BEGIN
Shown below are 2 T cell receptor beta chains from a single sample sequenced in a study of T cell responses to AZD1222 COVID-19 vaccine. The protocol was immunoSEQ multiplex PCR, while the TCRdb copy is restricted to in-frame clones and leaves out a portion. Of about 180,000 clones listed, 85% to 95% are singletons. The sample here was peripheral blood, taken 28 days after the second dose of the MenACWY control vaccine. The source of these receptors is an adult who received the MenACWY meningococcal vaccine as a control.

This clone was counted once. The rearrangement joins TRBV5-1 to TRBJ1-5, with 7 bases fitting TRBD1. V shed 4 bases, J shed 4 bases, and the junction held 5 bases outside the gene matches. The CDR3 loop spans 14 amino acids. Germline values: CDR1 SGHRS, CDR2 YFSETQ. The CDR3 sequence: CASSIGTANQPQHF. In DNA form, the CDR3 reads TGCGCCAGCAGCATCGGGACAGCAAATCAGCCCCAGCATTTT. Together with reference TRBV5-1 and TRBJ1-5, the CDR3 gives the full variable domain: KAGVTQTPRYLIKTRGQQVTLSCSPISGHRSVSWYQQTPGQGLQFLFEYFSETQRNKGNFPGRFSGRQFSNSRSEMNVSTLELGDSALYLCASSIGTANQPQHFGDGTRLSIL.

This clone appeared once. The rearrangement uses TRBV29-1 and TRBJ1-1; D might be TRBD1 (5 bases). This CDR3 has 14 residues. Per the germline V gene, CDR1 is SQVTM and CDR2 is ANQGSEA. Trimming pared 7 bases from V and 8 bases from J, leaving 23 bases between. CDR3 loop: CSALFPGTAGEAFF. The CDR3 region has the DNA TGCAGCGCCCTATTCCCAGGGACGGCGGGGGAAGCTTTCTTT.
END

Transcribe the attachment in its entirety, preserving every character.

Shown below are 2 T cell receptor beta chains from a single sample sequenced in a study of T cell responses to AZD1222 COVID-19 vaccine. The protocol was immunoSEQ multiplex PCR, while the TCRdb copy is restricted to in-frame clones and leaves out a portion. Of about 180,000 clones listed, 85% to 95% are singletons. The sample here was peripheral blood, taken 28 days after the second dose of the MenACWY control vaccine. The source of these receptors is an adult who received the MenACWY meningococcal vaccine as a control.

This clone was counted once. The rearrangement joins TRBV5-1 to TRBJ1-5, with 7 bases fitting TRBD1. V shed 4 bases, J shed 4 bases, and the junction held 5 bases outside the gene matches. The CDR3 loop spans 14 amino acids. Germline values: CDR1 SGHRS, CDR2 YFSETQ. The CDR3 sequence: CASSIGTANQPQHF. In DNA form, the CDR3 reads TGCGCCAGCAGCATCGGGACAGCAAATCAGCCCCAGCATTTT. Together with reference TRBV5-1 and TRBJ1-5, the CDR3 gives the full variable domain: KAGVTQTPRYLIKTRGQQVTLSCSPISGHRSVSWYQQTPGQGLQFLFEYFSETQRNKGNFPGRFSGRQFSNSRSEMNVSTLELGDSALYLCASSIGTANQPQHFGDGTRLSIL.

This clone appeared once. The rearrangement uses TRBV29-1 and TRBJ1-1; D might be TRBD1 (5 bases). This CDR3 has 14 residues. Per the germline V gene, CDR1 is SQVTM and CDR2 is ANQGSEA. Trimming pared 7 bases from V and 8 bases from J, leaving 23 bases between. CDR3 loop: CSALFPGTAGEAFF. The CDR3 region has the DNA TGCAGCGCCCTATTCCCAGGGACGGCGGGGGAAGCTTTCTTT.